In 1883, the violent eruption of the Krakatoa volcano in Indonesia generated the most deafening sound ever recorded: it reached 310 dB, and an explosion equivalent to that of a cannon shot was heard three thousand miles away. The sonic wave was so powerful that it even affected the waves in England. Today numerous technological and scientific breakthroughs harness the potential of sound more benignly, with applications in medicine, cleaning, or underwater echolocation. To these, we can now add 3D printing with sonic waves.
DSP: 3D printing technology with sound waves
As pointed out by the developers of the new 3D printing technique, whose results have been published in the journal Nature, ultrasound had so far been used in destructive applications such as the removal of tumor tissue. Could it be possible to use it for creative purposes? The short answer is yes, as seen in the samples in the adjacent image. As always, the devil is in the details.
There have been two main 3D printing techniques: the first and most common is by melting polymers or other materials with heat. The other, and less common, is utilizing light radiation, which solidifies liquid resins through laser beams. The third option is 3D printing with waves or direct sound (DSP). Moreover, with unprecedented precision, allowing the creation of highly complex structures.
The approach used by researchers at Concordia University in Canada involves using ultrasound at a specific wavelength to generate chemically reactive zones in a liquid polymer solution. The sonic waves produce extreme pressure changes in microscopic air bubbles whose temperature rises to about fifteen thousand degrees kelvin for a few picoseconds.
The raw material used is a PDMS polymer commonly used in additive printing. However, thanks to the ultrasonic field, which can be modulated depending on the liquid’s viscosity and the wavelength type, the 3D printing process can be carried out point by point, as if they were pixels in an image.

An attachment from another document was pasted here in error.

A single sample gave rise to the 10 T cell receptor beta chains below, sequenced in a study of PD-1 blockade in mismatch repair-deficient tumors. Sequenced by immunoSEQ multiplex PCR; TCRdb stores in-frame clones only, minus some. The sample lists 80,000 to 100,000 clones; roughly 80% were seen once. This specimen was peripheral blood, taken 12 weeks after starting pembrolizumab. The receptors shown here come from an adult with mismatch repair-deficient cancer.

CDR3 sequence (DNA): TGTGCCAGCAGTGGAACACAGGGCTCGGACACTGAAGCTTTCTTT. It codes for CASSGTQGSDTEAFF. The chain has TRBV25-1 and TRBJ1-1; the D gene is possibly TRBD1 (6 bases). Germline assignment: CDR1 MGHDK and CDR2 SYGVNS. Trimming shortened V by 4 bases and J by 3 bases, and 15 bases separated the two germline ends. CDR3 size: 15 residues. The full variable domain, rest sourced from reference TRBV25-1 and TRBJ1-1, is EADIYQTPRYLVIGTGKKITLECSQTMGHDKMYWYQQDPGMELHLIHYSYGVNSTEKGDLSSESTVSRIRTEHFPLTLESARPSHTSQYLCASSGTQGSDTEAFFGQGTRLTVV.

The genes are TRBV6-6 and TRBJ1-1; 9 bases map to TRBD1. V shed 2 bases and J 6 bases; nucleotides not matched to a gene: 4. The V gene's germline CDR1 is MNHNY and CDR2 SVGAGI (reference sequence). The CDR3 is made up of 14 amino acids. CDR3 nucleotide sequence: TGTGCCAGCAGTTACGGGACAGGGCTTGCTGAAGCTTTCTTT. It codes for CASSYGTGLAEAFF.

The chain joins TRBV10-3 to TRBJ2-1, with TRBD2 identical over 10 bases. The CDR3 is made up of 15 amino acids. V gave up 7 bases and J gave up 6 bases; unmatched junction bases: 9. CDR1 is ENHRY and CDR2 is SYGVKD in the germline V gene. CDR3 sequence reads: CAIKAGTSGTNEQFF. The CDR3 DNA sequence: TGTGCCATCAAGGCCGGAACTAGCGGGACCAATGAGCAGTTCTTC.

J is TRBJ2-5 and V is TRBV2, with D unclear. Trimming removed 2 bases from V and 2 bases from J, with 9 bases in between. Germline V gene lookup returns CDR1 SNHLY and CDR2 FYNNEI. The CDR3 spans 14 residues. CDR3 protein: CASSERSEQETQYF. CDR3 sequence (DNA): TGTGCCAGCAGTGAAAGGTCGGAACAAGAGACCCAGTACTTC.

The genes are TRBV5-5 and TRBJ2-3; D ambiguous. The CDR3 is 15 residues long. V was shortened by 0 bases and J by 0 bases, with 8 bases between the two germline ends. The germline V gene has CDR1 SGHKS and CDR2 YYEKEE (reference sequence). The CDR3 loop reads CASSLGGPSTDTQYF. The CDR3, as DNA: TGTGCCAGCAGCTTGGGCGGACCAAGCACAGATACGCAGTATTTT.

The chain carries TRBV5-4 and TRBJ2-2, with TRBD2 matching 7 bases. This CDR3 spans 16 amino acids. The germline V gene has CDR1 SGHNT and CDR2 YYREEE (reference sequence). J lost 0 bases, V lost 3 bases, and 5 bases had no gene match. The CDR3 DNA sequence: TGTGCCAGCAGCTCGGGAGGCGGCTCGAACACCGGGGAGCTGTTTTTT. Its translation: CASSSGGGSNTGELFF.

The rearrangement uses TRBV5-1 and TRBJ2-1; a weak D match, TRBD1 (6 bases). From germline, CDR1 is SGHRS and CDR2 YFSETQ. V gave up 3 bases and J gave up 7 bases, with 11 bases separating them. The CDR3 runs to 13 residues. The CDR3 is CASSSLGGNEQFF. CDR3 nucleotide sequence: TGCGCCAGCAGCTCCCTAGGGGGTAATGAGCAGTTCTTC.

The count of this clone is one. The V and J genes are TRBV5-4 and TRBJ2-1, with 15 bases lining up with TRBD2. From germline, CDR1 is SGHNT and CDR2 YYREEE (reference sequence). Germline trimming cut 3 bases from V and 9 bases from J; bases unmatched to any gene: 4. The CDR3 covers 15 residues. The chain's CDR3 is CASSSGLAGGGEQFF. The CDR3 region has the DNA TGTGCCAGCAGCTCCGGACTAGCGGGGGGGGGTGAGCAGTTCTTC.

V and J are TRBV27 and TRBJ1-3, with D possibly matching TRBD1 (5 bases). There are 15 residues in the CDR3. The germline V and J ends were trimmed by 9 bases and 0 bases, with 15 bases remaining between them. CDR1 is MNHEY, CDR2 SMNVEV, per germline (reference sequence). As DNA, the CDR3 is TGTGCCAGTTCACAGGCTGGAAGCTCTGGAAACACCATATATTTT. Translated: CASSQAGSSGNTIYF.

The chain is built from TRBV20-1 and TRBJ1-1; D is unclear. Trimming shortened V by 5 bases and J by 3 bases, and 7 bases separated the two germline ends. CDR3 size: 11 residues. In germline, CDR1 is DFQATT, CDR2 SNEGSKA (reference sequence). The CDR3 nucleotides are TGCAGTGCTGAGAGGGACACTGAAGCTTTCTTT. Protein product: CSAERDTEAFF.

The technology, with applications in the aeronautics industry, in the manufacture of sensors or even in the printing of implants inside the human body, has already been tested with polymers and ceramic materials. The next step will be to work with polymer-metal composites to achieve 3D printing with waves in metals ultimately.
A generational leap in 3D printing with light and nanomaterials
As already mentioned, 3D printing with light and resins is a somewhat less common technique than thermal additive printing. However, substantial progress is also being made in this field. Researchers at Stanford University have resorted to a blue laser beam that solidifies a gel-like resin.
However, that is not all. Under normal conditions, the resin solidifies along the entire laser beam. An additional strategy is needed to enable selective solidification (or curing, as it is technically known). Scientists have achieved this by means of nanomaterials spread across the resin and a red laser beam.
These nanomaterials are droplets of tiny size – one-thousandth of a human hair – and a protective silica coating. According to the scientists, achieving this coating to keep the liquid inside from leaking was one of the great challenges of the project.
When the red laser beam encounters these nanomaterials, the low-energy red photons are converted into high-energy blue photons. And it is at that moment that the resin solidifies, thus achieving the so-called volumetric printing.
This technique is currently relatively slow, but its developers hope to be able to print multiple dots simultaneously to speed up the process and improve the print resolution.
The nanocapsules developed in this project could also be used in solar panels to convert low-intensity light energy into usable wavelengths for photovoltaic cells.
Whether through wave 3D printing or by resorting to new metal alloys such as the one mentioned in this article, it is possible that 3D printing will finally reach large-scale industrial applications soon.